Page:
On July 17, 1862, the Second Confiscation Act passed, stating that that those persons who participated in or aided the Rebellion would be defined as traitors and forfeit their rights to property, including slaves.  Although he signed the bill, like Carroll, Lincoln had doubts about Congress’s ability to emancipate.  In contrast, Sumner considered the measure within Congress’s military rule-making powers.  

Lincoln may have initially discussed a draft of the Emancipation Proclamation with Vice President Hannibal Hamlin on June 18th.  In the final Emancipation Proclamation, Lincoln specifically designated the states and areas of states considered to be in rebellion. He then went on to write,

. . . .I do order and declare that all persons held as slaves within said designated. . . [areas] are and henceforward shall be free; and that the Executive Government of the United States, including the military and naval authorities thereof, will recognize and maintain the freedom of said persons.

During the war Union army provost marshals in the South implemented Executive Orders, among them directives regarding confiscation, conscription, and emancipation.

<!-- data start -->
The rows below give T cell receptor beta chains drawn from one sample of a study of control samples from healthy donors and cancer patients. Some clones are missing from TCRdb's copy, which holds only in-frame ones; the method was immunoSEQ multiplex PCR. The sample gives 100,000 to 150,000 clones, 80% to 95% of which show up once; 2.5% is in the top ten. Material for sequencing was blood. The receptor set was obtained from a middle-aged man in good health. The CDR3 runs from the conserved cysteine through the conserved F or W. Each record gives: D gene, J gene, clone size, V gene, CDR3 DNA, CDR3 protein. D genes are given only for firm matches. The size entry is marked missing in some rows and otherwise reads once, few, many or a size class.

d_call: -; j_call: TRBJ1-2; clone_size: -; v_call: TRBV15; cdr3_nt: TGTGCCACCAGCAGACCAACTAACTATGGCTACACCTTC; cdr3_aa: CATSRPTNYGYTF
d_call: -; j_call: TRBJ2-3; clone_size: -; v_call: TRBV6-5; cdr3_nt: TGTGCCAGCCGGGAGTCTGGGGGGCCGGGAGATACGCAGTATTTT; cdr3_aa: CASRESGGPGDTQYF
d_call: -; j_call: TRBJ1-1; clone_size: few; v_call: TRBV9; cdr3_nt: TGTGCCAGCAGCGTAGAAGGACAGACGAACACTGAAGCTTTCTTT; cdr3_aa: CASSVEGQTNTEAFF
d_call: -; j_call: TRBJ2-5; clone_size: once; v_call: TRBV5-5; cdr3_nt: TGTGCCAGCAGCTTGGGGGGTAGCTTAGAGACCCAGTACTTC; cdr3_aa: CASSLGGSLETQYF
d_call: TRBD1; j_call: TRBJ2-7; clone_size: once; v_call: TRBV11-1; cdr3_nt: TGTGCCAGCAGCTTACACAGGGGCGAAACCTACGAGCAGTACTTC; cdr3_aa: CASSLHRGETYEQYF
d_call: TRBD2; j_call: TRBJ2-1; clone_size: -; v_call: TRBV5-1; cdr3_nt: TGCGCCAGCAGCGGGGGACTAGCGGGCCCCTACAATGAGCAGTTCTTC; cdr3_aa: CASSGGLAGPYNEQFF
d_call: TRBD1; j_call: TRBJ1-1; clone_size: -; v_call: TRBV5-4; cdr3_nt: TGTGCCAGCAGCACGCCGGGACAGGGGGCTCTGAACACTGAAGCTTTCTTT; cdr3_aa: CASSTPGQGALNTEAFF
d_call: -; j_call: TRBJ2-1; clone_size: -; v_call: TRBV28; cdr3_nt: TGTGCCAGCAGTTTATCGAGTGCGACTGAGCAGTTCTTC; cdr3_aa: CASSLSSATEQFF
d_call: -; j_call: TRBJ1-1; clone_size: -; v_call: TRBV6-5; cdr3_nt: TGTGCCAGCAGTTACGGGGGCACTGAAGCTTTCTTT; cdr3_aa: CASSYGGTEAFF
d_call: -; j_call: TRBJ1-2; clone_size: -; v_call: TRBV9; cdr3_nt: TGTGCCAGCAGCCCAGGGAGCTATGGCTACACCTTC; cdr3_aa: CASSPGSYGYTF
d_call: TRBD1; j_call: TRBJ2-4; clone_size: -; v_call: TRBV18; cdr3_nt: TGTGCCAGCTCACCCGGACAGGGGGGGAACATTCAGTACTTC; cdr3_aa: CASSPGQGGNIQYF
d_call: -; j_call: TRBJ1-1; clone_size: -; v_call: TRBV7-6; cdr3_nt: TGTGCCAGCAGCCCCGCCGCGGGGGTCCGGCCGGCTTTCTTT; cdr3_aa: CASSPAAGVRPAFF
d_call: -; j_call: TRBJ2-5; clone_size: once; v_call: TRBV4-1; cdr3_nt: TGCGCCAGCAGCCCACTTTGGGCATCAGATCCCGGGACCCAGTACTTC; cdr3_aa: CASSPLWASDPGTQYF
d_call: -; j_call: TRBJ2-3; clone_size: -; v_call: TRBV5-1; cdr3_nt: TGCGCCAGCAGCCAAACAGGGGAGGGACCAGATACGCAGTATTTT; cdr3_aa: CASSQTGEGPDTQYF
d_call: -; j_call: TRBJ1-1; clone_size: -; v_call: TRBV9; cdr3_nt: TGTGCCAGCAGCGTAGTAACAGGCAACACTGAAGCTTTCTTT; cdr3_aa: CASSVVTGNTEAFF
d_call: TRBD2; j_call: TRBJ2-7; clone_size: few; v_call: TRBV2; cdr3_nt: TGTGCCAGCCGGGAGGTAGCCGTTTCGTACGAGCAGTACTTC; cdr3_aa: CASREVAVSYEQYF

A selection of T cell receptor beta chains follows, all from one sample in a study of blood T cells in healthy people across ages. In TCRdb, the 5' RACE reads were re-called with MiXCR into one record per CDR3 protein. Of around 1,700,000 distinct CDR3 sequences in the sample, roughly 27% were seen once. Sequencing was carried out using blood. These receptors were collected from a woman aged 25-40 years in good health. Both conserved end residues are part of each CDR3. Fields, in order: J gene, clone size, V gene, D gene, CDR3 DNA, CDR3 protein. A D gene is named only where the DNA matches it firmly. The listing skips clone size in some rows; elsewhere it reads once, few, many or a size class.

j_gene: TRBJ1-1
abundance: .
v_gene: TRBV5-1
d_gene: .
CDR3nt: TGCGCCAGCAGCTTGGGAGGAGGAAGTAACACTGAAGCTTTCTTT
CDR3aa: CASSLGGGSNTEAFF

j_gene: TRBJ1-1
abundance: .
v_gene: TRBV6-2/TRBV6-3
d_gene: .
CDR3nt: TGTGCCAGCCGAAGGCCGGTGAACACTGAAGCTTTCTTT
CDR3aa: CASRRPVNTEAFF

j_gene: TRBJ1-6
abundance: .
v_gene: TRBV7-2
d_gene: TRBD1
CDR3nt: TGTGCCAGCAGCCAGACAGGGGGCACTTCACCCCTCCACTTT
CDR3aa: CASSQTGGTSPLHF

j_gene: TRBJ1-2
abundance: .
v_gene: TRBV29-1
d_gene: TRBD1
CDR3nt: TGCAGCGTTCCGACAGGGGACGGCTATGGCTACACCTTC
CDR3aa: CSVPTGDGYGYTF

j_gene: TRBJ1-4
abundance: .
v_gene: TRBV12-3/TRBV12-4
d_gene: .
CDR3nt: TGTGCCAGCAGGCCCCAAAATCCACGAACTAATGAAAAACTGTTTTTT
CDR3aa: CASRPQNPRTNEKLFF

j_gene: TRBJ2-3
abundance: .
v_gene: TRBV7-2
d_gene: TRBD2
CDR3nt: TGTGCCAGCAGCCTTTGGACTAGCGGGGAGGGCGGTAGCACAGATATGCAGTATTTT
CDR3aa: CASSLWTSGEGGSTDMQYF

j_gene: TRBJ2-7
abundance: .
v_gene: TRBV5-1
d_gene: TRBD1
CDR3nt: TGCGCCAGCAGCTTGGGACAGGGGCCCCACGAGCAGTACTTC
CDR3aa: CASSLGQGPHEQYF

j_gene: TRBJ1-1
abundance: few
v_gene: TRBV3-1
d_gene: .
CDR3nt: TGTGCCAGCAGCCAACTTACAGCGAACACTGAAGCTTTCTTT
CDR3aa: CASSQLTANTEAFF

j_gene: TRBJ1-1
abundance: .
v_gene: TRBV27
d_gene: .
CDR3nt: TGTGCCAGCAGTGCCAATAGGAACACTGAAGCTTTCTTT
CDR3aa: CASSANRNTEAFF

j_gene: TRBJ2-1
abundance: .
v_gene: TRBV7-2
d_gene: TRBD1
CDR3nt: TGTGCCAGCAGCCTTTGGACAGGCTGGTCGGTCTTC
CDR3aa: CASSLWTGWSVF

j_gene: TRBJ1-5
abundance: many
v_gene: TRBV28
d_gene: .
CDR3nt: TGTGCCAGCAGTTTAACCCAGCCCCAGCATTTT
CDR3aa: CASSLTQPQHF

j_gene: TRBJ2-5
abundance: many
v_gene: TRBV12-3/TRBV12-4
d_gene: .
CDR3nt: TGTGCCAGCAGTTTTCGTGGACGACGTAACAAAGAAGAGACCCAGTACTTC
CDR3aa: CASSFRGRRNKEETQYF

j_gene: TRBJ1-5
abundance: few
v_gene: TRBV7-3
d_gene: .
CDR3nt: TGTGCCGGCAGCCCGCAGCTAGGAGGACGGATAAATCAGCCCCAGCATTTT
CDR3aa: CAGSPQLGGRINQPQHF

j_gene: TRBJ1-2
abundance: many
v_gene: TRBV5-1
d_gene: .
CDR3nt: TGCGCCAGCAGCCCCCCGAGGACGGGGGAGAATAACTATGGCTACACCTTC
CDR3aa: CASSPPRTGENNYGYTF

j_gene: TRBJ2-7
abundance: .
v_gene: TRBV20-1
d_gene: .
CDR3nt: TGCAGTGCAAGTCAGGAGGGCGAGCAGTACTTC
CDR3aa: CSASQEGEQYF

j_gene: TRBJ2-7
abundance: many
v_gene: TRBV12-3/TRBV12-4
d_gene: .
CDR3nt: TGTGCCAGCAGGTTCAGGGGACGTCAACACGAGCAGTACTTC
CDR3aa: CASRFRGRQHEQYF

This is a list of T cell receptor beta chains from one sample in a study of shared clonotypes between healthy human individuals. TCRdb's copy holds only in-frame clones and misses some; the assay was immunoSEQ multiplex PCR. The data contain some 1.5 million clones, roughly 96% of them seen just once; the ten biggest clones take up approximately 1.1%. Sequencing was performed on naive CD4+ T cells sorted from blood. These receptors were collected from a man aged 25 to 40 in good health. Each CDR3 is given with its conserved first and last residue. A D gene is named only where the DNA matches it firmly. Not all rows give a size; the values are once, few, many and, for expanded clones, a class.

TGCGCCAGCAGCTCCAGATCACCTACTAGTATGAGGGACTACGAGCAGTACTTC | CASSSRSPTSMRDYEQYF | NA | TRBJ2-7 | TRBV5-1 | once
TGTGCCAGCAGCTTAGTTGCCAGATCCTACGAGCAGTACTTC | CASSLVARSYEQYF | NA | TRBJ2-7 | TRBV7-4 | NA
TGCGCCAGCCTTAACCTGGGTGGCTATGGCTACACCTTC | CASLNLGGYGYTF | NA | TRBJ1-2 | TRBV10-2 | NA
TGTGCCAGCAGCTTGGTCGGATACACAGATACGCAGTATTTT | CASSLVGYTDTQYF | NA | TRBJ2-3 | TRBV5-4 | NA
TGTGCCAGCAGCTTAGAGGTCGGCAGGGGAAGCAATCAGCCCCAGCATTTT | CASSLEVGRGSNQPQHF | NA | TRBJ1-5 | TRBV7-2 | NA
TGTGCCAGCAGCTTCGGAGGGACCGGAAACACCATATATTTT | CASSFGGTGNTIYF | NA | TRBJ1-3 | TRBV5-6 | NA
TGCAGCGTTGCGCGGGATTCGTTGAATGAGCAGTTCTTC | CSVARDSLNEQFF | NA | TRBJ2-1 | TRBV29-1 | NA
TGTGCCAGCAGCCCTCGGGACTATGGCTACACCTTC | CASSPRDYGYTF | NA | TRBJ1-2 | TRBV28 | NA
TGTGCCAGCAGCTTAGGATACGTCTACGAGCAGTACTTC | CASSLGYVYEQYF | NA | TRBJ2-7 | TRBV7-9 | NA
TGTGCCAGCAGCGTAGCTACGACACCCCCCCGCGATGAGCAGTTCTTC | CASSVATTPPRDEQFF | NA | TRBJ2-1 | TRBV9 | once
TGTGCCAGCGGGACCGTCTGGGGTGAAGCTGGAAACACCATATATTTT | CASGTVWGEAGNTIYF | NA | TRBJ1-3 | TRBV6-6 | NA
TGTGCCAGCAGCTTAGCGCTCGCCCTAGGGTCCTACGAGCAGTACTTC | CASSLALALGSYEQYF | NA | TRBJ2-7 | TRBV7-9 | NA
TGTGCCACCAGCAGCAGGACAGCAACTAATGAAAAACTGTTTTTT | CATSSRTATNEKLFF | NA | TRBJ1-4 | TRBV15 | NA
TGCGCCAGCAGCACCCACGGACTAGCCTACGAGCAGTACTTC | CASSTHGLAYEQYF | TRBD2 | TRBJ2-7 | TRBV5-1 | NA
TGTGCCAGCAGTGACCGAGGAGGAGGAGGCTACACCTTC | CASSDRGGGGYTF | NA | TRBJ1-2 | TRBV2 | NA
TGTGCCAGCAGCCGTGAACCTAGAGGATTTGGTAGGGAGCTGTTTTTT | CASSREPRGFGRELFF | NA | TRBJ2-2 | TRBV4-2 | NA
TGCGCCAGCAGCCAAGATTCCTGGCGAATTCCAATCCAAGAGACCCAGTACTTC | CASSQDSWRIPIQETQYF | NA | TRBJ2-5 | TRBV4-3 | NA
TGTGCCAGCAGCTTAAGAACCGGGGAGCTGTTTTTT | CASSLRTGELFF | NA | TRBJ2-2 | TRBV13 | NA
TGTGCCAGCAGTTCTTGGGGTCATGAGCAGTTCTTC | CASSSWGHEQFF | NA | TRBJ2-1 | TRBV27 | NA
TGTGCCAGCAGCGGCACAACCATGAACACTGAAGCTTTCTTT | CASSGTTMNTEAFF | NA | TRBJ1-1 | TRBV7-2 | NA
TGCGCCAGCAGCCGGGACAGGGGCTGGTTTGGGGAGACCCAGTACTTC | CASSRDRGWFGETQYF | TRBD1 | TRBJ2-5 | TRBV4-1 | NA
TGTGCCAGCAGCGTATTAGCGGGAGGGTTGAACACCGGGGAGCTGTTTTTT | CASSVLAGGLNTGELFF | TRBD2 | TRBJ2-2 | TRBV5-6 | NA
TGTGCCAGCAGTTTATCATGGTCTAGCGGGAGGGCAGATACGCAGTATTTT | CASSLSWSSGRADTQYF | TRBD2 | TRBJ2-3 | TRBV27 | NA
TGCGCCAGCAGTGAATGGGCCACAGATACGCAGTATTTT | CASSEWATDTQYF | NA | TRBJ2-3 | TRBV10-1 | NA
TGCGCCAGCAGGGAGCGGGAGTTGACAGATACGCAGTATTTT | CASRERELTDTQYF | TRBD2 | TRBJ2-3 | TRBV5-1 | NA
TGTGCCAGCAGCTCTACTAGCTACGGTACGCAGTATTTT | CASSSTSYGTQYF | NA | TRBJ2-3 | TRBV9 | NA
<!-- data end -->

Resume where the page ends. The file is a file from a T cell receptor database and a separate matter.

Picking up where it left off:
Lincoln ended the Emancipation Proclamation stating that it was “. . . .an act of justice warranted by the Constitution upon military necessity. . . .”  He, thus embraced both Carroll’s and Sumner’s arguments.  As Carroll averred, war emancipation could only be temporary.  A constitutional amendment would be required to make it valid in peace, which came with the Thirteenth Amendment, ratified in December of 1865.  But as Sumner argued, emancipation was an overwhelming act of justice carried out on behalf of an oppressed people, and thus legal under the laws of war.

In July Carroll had written Lincoln regarding the Second Confiscation Act: